It was a scene that's very similar to last year that led to hundreds of thousands of dollars in repairs to the ground.
The downside was Saturday's rain, the upside is that it left Sunday an incredibly gorgeous day.
For concert-goers, they have long forgotten Saturday's storms, but event organizers have not because they are going to have to pay for it.
After Saturday's downpour, thousands of people were evacuated from Lollapalooza. They were all allowed back in once the storm had passed.
Despite this year's drought, the field became a mud bath. It was a repeat of last year when Grant Park was destroyed. However, those who fought to preserve the park were not upset because Lollapalooza organizers pay for all of this and then some.
The event raises millions of dollars for the Chicago Park District. Grant Park Conservatory calls it a win-win, while concert-goers said they could not care less about a little dirt on the field.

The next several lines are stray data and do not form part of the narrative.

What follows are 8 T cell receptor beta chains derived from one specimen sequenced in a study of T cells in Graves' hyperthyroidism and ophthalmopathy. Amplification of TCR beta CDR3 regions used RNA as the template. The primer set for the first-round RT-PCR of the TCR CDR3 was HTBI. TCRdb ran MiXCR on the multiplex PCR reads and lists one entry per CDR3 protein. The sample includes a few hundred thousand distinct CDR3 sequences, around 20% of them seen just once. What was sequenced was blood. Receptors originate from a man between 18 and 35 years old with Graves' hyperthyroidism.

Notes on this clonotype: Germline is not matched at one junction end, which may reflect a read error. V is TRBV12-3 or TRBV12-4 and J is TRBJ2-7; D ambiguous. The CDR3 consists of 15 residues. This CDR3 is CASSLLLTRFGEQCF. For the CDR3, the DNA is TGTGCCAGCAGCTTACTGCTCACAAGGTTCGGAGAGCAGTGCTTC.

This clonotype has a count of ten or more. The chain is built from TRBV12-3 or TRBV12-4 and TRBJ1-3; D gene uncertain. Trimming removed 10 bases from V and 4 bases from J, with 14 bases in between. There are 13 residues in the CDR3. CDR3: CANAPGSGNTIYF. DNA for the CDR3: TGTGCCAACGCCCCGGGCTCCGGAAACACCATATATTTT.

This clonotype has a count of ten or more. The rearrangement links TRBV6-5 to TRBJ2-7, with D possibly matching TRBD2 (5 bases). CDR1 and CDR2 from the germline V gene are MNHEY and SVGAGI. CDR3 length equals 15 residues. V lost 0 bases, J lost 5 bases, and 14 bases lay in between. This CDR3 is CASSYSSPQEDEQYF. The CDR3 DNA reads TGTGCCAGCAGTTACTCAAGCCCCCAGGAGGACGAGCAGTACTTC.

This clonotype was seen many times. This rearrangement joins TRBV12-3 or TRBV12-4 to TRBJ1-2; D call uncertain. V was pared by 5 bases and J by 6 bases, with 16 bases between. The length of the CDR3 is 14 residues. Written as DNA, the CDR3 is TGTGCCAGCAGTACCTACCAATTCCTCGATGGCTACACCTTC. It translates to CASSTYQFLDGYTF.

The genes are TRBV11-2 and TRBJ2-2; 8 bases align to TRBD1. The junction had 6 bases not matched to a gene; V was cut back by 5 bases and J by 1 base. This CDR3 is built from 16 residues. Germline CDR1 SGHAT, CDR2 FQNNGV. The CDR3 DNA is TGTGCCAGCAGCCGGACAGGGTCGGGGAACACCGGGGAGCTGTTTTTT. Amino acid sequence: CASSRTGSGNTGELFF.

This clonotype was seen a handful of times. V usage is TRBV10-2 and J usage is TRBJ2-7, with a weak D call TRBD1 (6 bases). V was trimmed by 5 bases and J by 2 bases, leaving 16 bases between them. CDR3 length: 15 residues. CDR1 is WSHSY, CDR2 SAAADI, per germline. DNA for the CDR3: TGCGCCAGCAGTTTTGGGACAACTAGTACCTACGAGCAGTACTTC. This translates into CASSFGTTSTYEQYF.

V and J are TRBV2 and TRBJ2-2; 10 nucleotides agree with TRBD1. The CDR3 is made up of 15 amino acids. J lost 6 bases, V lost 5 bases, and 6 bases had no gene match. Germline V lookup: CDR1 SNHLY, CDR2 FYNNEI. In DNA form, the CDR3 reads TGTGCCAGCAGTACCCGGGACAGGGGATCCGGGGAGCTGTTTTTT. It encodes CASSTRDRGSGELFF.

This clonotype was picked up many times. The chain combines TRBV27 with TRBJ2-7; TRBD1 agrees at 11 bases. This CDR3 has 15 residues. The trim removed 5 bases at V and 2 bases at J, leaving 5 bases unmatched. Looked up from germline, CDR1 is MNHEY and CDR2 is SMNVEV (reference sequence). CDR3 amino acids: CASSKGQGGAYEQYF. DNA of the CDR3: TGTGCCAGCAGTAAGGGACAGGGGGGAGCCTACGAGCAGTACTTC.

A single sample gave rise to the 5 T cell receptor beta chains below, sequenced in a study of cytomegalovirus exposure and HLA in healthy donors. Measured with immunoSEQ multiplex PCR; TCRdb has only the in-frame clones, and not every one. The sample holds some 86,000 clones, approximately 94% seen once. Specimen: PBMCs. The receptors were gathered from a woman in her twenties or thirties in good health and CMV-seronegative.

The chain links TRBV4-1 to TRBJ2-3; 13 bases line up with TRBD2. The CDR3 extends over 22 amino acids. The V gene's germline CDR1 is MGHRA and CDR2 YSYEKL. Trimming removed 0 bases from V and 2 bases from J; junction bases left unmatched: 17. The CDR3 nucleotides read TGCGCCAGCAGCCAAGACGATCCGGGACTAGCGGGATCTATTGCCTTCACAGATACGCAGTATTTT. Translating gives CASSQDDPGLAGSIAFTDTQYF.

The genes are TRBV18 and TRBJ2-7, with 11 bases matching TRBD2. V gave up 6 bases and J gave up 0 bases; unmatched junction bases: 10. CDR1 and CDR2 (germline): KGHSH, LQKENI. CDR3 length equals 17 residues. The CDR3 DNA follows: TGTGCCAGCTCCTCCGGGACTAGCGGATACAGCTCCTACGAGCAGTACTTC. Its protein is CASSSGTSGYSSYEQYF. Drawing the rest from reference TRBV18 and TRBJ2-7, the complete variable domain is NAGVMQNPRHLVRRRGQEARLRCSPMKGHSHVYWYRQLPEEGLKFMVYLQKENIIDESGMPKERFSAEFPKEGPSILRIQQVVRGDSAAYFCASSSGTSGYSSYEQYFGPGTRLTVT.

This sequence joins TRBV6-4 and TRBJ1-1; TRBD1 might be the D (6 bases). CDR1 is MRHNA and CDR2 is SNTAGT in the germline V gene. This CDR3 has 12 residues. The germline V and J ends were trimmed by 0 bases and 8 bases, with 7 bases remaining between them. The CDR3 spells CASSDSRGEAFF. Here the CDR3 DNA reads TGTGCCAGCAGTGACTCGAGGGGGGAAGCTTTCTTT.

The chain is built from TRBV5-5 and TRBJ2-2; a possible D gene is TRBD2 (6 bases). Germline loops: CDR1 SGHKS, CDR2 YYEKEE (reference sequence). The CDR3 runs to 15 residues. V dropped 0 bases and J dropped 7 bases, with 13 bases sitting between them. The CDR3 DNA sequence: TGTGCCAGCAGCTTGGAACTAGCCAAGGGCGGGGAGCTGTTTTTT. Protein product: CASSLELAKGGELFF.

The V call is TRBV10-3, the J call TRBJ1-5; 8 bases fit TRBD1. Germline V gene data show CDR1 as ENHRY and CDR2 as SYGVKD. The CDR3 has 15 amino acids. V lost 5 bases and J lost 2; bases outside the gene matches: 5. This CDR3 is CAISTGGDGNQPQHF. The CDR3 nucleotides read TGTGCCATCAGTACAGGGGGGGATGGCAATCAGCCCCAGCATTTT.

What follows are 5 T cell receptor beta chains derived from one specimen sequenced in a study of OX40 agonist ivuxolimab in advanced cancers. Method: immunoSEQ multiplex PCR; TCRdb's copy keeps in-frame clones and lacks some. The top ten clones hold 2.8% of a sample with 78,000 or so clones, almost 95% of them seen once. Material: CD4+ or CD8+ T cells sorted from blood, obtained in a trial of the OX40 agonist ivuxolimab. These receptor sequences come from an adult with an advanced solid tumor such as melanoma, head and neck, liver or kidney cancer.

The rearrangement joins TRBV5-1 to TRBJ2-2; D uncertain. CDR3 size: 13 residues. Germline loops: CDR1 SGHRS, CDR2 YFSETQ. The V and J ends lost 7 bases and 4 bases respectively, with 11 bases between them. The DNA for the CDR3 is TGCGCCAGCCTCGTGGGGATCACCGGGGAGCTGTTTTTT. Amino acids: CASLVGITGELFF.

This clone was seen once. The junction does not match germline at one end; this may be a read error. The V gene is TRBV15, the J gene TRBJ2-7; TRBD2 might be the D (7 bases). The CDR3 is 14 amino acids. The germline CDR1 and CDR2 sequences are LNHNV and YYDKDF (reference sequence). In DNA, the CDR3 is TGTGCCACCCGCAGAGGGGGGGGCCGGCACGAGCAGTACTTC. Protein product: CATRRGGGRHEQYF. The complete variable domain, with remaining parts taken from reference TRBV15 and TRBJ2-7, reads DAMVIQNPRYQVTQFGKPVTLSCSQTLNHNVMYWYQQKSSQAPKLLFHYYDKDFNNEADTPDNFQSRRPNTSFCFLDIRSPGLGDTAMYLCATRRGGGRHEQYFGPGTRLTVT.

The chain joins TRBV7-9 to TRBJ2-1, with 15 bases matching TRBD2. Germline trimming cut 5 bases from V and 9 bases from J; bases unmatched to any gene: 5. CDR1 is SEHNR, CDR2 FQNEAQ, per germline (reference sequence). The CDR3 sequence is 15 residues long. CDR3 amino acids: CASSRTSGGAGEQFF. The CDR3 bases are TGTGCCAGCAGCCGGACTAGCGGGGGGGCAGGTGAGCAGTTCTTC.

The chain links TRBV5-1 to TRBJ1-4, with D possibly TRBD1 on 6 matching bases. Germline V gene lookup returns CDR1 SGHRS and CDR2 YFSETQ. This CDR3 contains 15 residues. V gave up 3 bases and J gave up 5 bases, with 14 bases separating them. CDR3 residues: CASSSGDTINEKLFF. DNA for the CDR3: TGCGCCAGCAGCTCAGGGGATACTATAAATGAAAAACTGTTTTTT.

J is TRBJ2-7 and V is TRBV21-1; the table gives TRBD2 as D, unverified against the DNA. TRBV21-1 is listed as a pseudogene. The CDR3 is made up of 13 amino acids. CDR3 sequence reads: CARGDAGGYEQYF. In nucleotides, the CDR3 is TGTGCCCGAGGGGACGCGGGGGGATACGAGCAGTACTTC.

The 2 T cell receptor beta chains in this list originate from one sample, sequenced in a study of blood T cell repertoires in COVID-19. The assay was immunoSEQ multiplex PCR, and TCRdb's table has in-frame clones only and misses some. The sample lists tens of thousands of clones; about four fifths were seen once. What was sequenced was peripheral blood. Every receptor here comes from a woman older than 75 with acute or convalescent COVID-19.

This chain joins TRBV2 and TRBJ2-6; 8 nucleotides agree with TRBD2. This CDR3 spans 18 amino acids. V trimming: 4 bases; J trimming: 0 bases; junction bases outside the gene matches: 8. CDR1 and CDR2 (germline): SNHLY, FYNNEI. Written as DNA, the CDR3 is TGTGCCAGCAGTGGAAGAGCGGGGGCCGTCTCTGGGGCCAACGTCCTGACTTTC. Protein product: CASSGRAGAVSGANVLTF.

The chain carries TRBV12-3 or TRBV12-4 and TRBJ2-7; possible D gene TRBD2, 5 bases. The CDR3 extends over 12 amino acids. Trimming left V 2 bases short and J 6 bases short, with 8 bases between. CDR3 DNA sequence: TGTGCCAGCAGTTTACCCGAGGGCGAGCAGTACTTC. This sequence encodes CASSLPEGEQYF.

"We also have transformed Grant Park with Lollapalooza funds," said Bob O'Neal of Grant Park Conservatory. "So we've had hundreds of trees and bushes, we've had gardens put in, so it's win-win situation. But we ask patience from the public."
"It still is a mess but you can see that they put in some more dry dirt on top of everything so it won't make a mess that much," said Abby Bernabe. "It's awesome, I'm ready for another day today."
Event organizers have a third party consultant that will be working with them to inspect the entire field. It will probably cost millions of dollars to repair, but it will not cost Chicago taxpayers a dime.